Where’s the fight?

The General Election result in May 2015 was a shock for anyone of a vaguely progressive bent.  It was more than just a shock though – it brought about a sense of profound dread as to what this group of Conservatives would do to our country and society once they had disentangled themselves from the shackles of a coalition government.

This Government (and the powerful array of mainstream media that support them) appears driven by a fervent ideological desire to bring about a market society – to treat every aspect of human life as a function of economics – under the assumption that every person is naturally just interested in furthering their own needs, and that anything that gets in the way of this should be attacked or dismantled.

The current breed of Tories at the top of this government also want to use this opportunity to aggressively pursue a range of other traditionalist conservative prejudices – from the promotion of fox hunting through to the destruction of the BBC.

As I write this, proposals are being discussed to dismantle some of our most cherished and respected institutions – including the NHS, education system, welfare state and BBC.

The scale of these attacks is unprecedented since the war.  They attempt to do things that even Thatcher at her most bullish thought were a bit much.

And once these things are gone, we’re unlikely to get them back.  It took two world wars for some of the countries of Europe (including Britain) to realise that there was such a thing as society, that life for everyone would be better if we looked after each other and to make the investment in creating institutions that would achieve this, like the welfare state.   So, without another epoch-defining event, we are unlikely to get to that point of ‘a society fit for people’ again – so this truly is a battle of life and death for some of these institutions.

Needless to say, what’s happening under this current Government makes me dismayed and angry. But what annoys (and mystifies) me most about these developments is the terrifying lack of dissenting voices or, heaven forbid, action in response to them.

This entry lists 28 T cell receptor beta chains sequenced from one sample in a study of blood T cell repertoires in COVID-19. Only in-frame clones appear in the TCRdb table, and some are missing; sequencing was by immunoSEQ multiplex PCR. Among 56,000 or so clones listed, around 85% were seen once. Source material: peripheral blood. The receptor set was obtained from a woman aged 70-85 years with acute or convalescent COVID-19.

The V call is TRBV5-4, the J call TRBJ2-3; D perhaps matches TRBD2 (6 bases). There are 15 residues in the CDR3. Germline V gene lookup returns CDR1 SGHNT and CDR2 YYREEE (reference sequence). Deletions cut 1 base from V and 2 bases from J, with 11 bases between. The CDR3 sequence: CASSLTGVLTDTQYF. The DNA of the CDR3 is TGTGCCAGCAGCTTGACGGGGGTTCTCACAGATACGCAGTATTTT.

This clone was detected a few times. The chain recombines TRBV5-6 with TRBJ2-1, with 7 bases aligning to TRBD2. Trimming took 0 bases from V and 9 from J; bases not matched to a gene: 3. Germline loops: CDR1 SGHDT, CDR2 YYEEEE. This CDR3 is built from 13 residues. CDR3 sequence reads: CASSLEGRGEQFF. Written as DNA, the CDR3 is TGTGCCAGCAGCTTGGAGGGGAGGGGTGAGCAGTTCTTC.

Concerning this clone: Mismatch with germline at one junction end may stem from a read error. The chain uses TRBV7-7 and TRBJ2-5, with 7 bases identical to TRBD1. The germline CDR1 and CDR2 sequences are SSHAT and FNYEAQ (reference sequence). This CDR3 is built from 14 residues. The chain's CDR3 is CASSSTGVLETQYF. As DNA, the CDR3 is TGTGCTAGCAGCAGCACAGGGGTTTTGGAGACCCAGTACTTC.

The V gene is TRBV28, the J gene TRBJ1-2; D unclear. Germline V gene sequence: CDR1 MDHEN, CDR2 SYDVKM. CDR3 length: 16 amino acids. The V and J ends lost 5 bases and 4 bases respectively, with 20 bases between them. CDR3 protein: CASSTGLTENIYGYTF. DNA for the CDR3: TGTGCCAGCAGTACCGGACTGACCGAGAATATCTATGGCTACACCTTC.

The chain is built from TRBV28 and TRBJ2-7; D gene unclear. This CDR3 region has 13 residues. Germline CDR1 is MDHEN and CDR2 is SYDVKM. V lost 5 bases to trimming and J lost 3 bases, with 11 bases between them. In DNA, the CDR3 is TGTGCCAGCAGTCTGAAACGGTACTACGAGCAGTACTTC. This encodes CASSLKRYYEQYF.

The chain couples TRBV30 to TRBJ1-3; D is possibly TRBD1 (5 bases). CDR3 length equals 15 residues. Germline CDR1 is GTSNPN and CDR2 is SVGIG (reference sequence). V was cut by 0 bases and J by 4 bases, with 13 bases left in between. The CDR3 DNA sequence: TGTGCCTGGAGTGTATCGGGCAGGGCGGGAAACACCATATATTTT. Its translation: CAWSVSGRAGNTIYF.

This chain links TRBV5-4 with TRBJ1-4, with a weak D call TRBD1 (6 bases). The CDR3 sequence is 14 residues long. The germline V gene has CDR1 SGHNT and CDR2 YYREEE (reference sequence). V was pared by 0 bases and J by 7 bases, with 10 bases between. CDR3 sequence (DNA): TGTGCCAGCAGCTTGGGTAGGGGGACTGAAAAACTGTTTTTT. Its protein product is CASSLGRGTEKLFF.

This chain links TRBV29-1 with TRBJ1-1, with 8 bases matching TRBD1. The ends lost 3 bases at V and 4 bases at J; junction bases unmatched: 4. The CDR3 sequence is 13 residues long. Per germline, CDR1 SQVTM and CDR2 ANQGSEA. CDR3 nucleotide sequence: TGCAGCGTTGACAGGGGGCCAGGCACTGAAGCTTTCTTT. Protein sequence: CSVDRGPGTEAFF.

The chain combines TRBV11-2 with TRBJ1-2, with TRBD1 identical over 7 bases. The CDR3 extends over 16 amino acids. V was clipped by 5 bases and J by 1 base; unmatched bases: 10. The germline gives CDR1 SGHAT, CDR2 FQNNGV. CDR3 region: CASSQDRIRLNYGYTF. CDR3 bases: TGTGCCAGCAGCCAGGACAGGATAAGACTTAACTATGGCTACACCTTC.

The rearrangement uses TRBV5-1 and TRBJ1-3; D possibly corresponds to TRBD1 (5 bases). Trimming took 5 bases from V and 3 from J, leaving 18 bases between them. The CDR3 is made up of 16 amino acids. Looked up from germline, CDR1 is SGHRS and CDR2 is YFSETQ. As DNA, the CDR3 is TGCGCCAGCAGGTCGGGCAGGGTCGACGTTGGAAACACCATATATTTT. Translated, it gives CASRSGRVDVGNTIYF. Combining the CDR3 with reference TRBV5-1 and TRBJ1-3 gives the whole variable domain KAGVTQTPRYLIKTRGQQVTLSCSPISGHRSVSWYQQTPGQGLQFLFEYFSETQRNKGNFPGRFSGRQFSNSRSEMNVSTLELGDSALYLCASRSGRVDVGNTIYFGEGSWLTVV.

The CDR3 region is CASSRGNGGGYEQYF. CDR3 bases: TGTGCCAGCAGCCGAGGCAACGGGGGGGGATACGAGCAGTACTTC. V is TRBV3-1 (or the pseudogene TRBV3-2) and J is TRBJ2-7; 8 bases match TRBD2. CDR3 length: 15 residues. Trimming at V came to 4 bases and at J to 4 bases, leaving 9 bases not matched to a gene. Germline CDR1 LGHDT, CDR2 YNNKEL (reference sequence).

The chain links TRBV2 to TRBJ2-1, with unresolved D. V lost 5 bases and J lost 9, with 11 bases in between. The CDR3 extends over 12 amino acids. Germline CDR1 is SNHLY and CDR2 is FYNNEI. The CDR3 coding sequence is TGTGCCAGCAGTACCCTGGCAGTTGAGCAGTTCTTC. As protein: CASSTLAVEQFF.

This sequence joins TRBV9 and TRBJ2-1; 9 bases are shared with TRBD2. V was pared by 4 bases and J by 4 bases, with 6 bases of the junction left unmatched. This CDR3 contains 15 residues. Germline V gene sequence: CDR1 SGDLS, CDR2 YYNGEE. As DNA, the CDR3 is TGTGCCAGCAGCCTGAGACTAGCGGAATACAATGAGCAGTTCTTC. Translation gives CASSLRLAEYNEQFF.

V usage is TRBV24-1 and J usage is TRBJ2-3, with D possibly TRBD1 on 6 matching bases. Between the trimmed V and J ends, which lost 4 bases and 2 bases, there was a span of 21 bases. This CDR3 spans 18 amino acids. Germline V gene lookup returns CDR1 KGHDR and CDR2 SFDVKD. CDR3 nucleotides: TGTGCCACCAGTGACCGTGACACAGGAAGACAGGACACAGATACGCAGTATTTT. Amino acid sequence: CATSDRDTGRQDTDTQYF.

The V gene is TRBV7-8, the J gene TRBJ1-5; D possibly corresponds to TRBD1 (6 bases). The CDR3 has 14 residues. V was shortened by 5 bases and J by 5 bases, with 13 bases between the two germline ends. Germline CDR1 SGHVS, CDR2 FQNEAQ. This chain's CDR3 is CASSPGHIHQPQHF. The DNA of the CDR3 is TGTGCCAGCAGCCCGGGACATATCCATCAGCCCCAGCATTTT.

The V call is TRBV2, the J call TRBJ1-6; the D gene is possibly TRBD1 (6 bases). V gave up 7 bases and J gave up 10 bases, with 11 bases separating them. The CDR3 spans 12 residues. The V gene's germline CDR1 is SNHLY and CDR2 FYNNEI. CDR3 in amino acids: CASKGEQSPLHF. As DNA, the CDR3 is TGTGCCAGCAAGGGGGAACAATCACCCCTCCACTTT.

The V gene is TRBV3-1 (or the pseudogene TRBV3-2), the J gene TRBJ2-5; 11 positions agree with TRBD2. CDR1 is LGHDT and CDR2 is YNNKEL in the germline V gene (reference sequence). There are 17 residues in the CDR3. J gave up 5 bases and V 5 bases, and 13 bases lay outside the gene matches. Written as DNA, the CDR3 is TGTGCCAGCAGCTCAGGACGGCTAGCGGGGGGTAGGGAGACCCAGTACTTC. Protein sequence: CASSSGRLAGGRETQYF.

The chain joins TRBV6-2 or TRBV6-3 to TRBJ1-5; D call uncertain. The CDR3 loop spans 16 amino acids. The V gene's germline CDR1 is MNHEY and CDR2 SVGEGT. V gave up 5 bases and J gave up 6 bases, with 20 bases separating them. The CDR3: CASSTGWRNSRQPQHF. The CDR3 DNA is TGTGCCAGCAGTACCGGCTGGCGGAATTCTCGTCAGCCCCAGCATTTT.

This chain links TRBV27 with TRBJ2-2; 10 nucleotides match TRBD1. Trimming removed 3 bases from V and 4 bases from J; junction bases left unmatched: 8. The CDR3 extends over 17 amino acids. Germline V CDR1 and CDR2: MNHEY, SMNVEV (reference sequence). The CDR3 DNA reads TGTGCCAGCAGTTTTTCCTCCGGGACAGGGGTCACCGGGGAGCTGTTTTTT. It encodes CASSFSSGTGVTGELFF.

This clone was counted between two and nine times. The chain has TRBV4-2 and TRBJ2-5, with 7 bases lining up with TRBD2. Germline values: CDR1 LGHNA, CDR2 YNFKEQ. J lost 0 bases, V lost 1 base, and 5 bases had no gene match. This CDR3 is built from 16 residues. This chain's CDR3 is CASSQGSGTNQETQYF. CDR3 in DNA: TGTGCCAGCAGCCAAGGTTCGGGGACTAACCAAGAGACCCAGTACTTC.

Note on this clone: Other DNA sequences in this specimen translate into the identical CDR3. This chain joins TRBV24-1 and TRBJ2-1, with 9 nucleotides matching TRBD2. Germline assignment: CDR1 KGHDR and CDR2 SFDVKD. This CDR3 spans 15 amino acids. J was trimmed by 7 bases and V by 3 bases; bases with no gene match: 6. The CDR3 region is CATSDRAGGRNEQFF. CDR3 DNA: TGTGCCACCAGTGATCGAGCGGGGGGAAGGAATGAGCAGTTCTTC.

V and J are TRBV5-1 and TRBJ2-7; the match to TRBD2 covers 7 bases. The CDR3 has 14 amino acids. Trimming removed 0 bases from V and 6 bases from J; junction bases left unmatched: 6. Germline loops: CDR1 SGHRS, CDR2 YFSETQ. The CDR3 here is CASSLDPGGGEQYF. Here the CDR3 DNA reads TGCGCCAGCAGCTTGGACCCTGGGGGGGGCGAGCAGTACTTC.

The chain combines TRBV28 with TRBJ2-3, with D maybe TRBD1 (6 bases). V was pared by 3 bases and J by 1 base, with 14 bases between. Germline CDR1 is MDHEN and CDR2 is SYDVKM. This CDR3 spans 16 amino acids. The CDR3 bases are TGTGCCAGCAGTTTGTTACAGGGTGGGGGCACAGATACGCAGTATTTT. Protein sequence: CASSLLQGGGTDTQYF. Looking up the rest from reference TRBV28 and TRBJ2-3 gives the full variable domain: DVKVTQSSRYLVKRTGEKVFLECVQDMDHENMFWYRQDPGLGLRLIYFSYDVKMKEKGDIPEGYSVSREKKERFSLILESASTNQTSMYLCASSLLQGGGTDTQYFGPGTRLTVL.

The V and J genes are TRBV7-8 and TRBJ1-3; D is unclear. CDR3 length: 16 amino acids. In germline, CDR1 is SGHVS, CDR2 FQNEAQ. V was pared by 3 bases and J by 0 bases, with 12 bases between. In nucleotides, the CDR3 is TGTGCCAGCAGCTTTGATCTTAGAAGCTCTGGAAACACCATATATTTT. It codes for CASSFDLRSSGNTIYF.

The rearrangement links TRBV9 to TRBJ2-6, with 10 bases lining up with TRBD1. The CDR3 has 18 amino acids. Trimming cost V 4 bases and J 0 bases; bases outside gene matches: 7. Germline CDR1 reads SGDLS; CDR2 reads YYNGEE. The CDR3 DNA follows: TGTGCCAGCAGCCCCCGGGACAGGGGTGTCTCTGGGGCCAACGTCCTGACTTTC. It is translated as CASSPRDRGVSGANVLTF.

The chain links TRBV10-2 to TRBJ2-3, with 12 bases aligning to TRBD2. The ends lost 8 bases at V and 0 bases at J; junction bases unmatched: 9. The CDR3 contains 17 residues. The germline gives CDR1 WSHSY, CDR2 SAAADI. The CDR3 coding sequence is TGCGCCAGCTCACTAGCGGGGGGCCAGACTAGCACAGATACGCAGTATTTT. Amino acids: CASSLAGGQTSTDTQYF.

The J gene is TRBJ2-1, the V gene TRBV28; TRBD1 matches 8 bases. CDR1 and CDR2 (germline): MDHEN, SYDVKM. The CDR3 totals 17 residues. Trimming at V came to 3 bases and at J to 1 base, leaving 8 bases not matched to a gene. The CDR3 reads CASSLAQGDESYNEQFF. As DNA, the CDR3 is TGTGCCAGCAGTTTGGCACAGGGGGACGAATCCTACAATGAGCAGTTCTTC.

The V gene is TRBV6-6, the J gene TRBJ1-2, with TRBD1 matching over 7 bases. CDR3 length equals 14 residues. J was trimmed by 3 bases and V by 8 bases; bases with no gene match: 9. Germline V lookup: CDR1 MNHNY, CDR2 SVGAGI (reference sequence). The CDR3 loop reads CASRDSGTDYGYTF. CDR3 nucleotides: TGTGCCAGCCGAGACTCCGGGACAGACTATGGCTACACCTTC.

Is it because everyone is happy with what’s happening here?  Surely not.  Is the lack of action due to ignorance of what’s being done in our name (on a paper thin mandate based on a tiny majority)?  Is it because the dominant voices of the mainstream media and the state make it difficult for any dissenting voices to cut through to the public to challenge their views?  Or have we been battered into submission by the steady barrage of attacks on progressive society that took place during the 5 years of the coalition?

It is of course a mixture of these things, plus another potent overarching influence – the fact that, over several decades, we have already slipped into a society where the emphasis is on pursuing our own individual needs (and lambasting any groups, institutions and individuals that could compromise them in any way), rather than seeing ourselves as part of a mutually supportive group, in which an important aspect of living a good life is to contribute towards the common good.

Perhaps we simply aren’t shocked about this stuff anymore as we’ve stopped questioning or resisting the overall narrative that’s being offered to us.

But we must resist it – and this may be our final chance before the things that we hold dear vanish before our eyes.   So, who’s prepared to fight for them – and for each other?

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